John Taylor spent much of his time in Douglas preaching and responding to anti-Mormon attacks in both oral and written form. Arriving on the Isle of Man on September 17, 1840, he was soon responding to a challenge to debate with a Ranter preacher, Thomas Hamilton, with the local newspapers reporting these activities.[20] His confrontation with Hamilton led to a challenge from J. Curran, another debate covered in the local papers.[21] In one of his responses to Curran, Taylor noted his appreciation for all the publicity that such discussion in the public prints gave to his missionary work, no doubt producing the opposite effect his critics hoped to achieve.

This publicity led Taylor into a more extended discussion with Robert Heys, a Wesleyan Methodist Superintendent Preacher, allowing Taylor to draw upon his earlier work as a Methodist lay preacher. Early in October, no doubt reacting to the growing presence of Elder Taylor in Douglas, Heys published his Address to the Members of the Wesleyan Societies and Congregations in Douglas and its vicinity on the Subject of Mormonism,[22] and Taylor responded with An Answer to Some False Statements and Misrepresentations, which answered Heys’s attack on the origin of the Book of Mormon and challenged Heys to a debate.[23] Taylor’s argument that Heys had quoted contradictory accounts regarding the origin of the Book of Mormon from anti-Mormon literature was used by Parley P. Pratt in one of his own replies to critics.[24] Taylor deemed his responses to Heys important enough to ask Brigham Young to excuse him from attending the October conference. Taylor wrote, “As I have got into the scrap I shall have to fight it through.”[25]

Taylor’s second reply, dated October 29, 1840, Calumny Refuted and the Truth Defended; Being a Reply to the Second Address of the Rev. Robert Heys, was printed twice, once in Douglas and once in Liverpool.[26] In this pamphlet Taylor responded in more detail to Heys’s uncritical rehearsing of anti-Mormon explanations of Latter-day Saint origins that had followed the missionaries from America. He also defended various doctrines Heys had attacked. Taylor’s third reply, dated December 7, 1840, Truth Defined and Methodism Weighed in the Balances and Found Wanting, apparently prepared after he left the Isle of Man, was a patchwork of various early works written by Parley P. Pratt.[27]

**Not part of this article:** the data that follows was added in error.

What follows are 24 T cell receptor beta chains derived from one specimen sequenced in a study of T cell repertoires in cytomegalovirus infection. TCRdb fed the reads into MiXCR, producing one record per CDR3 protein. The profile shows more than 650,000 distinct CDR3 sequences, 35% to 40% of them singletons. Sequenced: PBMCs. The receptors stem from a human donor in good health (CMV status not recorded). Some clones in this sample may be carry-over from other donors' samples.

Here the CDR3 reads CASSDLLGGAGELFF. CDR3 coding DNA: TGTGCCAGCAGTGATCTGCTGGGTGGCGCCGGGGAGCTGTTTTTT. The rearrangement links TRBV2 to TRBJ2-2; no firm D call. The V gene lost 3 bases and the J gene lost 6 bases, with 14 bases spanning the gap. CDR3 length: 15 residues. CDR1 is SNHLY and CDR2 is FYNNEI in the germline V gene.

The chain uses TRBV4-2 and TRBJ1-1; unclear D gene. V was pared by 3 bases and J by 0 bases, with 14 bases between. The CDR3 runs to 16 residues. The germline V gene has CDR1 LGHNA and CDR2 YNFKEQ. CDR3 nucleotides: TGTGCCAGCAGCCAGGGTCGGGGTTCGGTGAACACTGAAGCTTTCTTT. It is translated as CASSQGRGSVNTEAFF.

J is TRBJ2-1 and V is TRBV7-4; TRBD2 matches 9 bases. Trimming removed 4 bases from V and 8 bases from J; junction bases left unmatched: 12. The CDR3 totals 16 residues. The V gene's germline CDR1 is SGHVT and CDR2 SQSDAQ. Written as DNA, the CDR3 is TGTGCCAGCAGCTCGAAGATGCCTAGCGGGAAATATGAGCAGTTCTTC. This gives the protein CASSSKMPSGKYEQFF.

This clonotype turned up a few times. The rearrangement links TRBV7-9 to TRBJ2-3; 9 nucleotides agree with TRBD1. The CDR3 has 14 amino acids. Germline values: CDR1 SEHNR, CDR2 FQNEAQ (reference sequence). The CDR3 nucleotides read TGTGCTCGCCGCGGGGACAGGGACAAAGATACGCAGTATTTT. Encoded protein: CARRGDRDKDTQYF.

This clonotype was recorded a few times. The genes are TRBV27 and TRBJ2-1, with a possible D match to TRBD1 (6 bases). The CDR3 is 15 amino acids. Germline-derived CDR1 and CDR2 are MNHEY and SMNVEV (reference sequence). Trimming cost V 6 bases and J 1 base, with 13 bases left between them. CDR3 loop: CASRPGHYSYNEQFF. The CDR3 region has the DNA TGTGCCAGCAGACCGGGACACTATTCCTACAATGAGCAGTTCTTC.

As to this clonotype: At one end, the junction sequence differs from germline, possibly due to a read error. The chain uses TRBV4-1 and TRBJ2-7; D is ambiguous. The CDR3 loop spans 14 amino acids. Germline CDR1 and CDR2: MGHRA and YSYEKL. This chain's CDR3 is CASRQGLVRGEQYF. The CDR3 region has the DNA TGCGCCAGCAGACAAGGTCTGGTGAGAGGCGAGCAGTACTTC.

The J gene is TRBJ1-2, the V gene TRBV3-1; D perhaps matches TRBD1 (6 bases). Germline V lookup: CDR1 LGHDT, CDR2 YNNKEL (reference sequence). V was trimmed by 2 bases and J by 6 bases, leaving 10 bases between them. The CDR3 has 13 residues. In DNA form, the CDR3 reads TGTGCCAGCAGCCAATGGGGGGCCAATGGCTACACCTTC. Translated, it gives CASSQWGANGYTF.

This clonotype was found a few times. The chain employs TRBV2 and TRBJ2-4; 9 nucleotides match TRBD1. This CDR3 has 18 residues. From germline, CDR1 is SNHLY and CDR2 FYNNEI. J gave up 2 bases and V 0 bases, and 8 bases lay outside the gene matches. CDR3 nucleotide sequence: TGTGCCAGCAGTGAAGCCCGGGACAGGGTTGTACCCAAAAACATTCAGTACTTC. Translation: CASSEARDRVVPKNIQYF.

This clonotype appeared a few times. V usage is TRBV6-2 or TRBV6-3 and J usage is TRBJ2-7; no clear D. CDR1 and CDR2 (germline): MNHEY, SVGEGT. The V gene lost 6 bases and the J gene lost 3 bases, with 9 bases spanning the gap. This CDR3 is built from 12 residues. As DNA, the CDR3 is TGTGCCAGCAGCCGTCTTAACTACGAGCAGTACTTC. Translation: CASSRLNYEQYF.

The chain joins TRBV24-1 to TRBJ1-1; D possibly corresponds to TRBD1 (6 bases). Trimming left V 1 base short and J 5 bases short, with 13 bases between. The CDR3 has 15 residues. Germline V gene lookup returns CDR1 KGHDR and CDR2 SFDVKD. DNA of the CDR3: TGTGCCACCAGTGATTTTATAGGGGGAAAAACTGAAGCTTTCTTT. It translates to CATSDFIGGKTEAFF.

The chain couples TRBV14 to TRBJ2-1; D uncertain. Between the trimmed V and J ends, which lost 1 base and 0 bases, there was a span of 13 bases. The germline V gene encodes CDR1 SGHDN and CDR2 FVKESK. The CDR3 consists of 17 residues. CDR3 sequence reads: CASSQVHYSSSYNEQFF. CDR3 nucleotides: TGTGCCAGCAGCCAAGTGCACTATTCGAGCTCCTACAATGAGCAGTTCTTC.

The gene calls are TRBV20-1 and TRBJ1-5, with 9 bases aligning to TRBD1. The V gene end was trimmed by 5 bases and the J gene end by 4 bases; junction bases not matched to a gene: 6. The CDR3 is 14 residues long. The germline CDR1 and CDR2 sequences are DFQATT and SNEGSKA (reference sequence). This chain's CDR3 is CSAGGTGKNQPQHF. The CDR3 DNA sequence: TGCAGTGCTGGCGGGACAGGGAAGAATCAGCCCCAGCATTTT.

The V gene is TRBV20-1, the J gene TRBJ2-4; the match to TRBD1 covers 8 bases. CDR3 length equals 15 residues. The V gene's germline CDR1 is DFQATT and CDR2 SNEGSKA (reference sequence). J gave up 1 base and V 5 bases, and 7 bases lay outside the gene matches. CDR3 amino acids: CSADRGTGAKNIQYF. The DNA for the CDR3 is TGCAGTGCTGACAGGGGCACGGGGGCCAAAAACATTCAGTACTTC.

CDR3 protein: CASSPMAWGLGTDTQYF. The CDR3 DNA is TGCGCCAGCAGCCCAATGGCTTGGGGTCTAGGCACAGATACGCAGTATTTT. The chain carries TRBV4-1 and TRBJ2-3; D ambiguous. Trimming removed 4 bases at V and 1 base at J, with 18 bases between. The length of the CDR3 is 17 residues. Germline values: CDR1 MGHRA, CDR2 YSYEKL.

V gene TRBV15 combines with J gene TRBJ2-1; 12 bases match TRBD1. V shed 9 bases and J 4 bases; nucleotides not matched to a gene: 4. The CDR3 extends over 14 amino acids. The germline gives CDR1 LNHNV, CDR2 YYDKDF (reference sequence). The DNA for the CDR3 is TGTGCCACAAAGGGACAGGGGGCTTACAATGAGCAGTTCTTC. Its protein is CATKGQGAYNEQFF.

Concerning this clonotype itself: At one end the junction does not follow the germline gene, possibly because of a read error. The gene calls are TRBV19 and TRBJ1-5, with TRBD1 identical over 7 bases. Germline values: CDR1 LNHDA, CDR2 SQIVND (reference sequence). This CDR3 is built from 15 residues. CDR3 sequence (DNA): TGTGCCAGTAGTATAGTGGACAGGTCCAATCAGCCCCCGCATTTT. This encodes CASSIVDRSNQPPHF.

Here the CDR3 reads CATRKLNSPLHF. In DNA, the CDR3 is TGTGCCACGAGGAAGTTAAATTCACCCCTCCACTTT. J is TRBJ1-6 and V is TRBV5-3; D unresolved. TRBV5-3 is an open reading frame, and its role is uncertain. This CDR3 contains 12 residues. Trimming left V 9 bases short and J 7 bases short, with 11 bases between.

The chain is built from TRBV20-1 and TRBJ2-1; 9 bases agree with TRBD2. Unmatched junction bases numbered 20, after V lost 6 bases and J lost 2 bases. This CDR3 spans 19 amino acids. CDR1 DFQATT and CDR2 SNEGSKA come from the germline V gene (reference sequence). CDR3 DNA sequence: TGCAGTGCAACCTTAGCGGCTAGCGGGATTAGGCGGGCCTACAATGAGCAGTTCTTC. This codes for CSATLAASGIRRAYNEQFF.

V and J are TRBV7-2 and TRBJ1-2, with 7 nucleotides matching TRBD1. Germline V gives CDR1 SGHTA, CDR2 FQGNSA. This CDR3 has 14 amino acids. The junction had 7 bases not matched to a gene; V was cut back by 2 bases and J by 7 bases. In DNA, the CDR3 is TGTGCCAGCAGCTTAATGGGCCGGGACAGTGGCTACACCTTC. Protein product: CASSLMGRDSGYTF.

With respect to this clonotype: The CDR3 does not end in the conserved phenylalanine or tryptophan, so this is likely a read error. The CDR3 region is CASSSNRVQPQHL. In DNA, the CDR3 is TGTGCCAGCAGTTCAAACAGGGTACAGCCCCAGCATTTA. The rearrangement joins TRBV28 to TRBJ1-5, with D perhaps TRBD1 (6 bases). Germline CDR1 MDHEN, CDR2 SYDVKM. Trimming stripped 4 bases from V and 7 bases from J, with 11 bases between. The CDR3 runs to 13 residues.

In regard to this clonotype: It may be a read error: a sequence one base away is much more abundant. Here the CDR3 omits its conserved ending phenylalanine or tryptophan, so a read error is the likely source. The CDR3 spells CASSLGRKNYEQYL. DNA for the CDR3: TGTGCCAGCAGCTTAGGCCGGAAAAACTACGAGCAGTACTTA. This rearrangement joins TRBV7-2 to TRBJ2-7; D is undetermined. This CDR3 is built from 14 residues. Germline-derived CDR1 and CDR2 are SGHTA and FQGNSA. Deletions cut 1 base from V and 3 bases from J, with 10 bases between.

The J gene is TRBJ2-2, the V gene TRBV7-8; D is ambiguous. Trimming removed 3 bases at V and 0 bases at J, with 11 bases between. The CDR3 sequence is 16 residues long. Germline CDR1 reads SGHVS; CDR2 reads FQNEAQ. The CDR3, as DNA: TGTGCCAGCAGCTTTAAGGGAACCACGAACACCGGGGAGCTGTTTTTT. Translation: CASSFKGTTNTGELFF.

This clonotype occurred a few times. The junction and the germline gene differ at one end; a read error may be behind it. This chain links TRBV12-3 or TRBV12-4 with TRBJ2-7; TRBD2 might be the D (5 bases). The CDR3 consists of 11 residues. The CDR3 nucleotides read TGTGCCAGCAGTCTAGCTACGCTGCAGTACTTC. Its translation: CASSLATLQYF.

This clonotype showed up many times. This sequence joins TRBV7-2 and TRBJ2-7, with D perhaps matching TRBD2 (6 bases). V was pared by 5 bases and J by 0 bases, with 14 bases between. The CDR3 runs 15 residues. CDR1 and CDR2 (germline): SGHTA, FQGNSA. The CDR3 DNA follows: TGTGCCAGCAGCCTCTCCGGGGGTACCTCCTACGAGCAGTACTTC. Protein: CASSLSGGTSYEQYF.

John Taylor’s pamphlets hardly quelled the opposition, but all the commotion seemed to benefit the Church, for by February 1841 the Latter-day Saint congregation there had reached seventy.[28] Elder Pratt, meanwhile, kept the readers of the Millennial Star informed of the developments on the Isle of Man, and assured them that “our readers will see that the truth is completely triumphant on the Isle of Man; and that the gainsayers are confounded.”[29] After Taylor’s departure, Samuel Haining, a schoolteacher and author of a popular guidebook to the Isle of Man, published a sixty-six-page attack on the Church entitled Mormonism Weighed in the Balances, and the Latter-day Saint response came from both Elder Taylor and Elder Pratt in articles printed in the Millennial Star.[30] Elder Taylor returned to the Isle of Man in March 1841, staying for about a week. He baptized twelve people into the Church in Douglas.[31]

During this time, Elder Taylor was also assisting the Quorum of the Twelve Apostles Publication Committee (Brigham Young, Parley P. Pratt, and Heber C. Kimball) in the preparation of the first European edition of the Book of Mormon as well as with the printing of the first European hymnal.[32]

Continental Europe Publications, 1850–52

Elder Taylor received another mission call at the Church’s general conference in October 1849. Now a well-seasoned leader, editor, and writer, Taylor was assigned to begin missionary work in France. Church leaders probably sought to take advantage of the 1848 revolutions then sweeping Europe.[33] He left soon after the conference, even though it meant a difficult overland journey as winter approached. But, despite crossing the frozen Mississippi River and other challenges, he and his companion missionaries arrived safely in England. Then, with William Howells, John Pack, and Curtis E. Bolton (the only one who actually knew some French) he traveled to France, coming first to Boulogne, where Howells had previously organized a branch of the Church.[34] Taylor wrote several articles that were published in the Boulogne Interpreter, a newspaper published in both French and English,[35] and Taylor and Bolton had large handbills printed to announce their meetings.[36]